The app also features five different AI personality types, with three different difficulty settings for each. One of the biggest technical challenges (and most rewarding aspects) of the game’s development was working with AI programmer Tysen Streib, whose work was so good that most of the changes we had him make were to make it easier to win against the AI on easy difficulty.

I didn’t work closely with him, but it’s worth giving a shout-out (since it appears that’s what this post has become) to the game’s original designer, Michael Eskue. I actually backed the board game on Kickstarter way back before I had even an inkling that I would be working on this project. Coincidentally, I got my Kickstarter reward copy in the mail about the same time I got started on development. Anyway, the game has real hidden depth and strategy. It can be a difficult one to wrap your head around at first, (and that may be the biggest challenge to this app’s success) but I genuinely think it can be rewarding to learn and play.

I will post again when it hits the app store.

Abstract Puzzle, the name, the logo

How clever is too clever? If a puzzle exists in the forest, but nobody is around to solve it, is it still interesting? (Translation: If you make a puzzle, but tell nobody that it exists to be solved, will anybody ever solve it? …probably not likely.)

I like my puzzles with well defined rules. I tend to get frustrated with really open-ended puzzles. (One of the reasons I never really got into crosswords, that and my brain is rubbish for trivia.) That makes the following admission all the more worthy of admonishment. Essentially, I was chatting with the designer for Oppo-Citrus yesterday, and it became clear that he hadn’t understood the logo I created for Abstract Puzzle (that’s it on the right). Now, I know the logo is rather amateurish in terms of graphic design, but I mentioned that I liked the idea behind it if not the execution. That’s when I got the blank stare. I had to explain to him that it’s meant to be a chess board made out of puzzle pieces. It’s a hybrid of puzzles and games. It’s a puzzle game. That hadn’t been clear to him, which of course had me questioning whether it was clear to anyone.

Now I actually think that one is okay. It’s just a logo. Its importance is in recognizability, not necessarily understandability. And I think it looks fairly unique. (Though, again, I’m thinking of it more as a first-draft than the final representation of my business.) It’s not what prompted me to write this post.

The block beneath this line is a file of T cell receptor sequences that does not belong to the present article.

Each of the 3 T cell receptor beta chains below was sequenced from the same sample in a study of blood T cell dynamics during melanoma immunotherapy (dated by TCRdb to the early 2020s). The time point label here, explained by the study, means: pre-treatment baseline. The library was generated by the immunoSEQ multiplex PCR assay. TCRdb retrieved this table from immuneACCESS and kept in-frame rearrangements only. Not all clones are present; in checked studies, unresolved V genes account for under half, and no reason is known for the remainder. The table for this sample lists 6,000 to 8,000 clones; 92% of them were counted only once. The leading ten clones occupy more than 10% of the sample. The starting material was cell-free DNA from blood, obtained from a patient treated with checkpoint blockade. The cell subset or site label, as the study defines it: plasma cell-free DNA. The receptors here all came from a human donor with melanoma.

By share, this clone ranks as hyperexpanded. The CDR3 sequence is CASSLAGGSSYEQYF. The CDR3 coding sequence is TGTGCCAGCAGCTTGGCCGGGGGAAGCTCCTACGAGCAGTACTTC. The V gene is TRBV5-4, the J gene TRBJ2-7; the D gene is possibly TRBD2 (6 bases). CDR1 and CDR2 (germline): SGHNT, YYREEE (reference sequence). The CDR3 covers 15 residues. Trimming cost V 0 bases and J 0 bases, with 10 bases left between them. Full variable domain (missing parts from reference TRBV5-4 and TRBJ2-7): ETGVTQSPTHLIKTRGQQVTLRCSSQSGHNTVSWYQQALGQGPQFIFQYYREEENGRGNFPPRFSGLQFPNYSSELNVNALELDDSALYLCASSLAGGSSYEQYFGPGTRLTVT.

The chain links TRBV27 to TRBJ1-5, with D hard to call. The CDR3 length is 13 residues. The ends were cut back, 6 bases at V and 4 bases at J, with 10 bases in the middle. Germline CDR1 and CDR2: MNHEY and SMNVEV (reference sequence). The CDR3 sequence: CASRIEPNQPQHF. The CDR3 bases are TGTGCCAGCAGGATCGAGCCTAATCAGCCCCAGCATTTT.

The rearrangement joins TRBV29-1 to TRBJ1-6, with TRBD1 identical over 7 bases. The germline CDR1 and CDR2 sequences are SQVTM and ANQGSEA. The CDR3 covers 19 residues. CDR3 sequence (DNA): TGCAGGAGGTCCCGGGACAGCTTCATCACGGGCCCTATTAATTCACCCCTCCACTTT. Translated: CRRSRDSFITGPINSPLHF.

What prompted me to write the post was realizing that the name of the business actually suffers from the same issue. Only, I think there’s even less chance people are going to understand the name. So that’s why I’m writing this. To explain it. To give it away. So… um, spoiler alert. I guess. If you consider a puzzle nobody actually knows is a puzzle to be spoilable.

Abstract Puzzle — two words, meant to evoke another hybrid concept. “Abstract strategy”, my favorite kind of board game, and “action puzzle”, my favorite kind of video game. It’s just like the name of this website, Chesstris, only instead of combining specifics, it’s combining general terms.

So there you have it: Why I chose the name that I did for my new business.

How I keep track of TODO items

I came to a realization this morning. I am a programmer. I am not a professional emailer. When I want to get work done, I open XCode, I do not open my email. For this reason, it makes literally no sense for me to keep my tasks in a browser window. From now on, I’m keeping all my tasks in a TODO file with the project, where they belong.

Read-on for some history and analysis of my project management habits.

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MailChimp signups from iOS – How to add a subscriber to a MailChimp Group

This week, I’ve spent some of my time integrating MailChimp into the client work I’m doing. I found some of the documentation lacking, and there is no example for how to add your email signups to a MailChimp’s list “Group”, so I thought I’d document that here.

(Astute readers who are actually reading from will notice the fact that I’ve got a MailChimp signup form on also. I haven’t done anything with it, and so far, I’m the only person who has signed up, but it’s there. I’m still sort of trying it out.)

MailChimp has an iOS SDK they call ChimpKit, which is available up on github. In general, it’s a great SDK, but the README has some installation instructions that are both incomplete and also pretty stupid, as far as I’m concerned. After fiddling around with it for a couple of hours yesterday, I’ve concluded that there is no reason to include their sample project as a git submodule of your project. The instructions I’m going to suggest basically don’t do that, so if you are ultra concerned with keeping up to date with the ChimpKit project (keep in mind it hasn’t been updated since 9 months ago), then read-no-further, and go figure out how to actually use the classes in their sample project yourself (since that’s what’s missing from their instructions). Personally, I think git submodules are a PITA, and not worth the effort anyway.

OK, so what you really want to do is the following: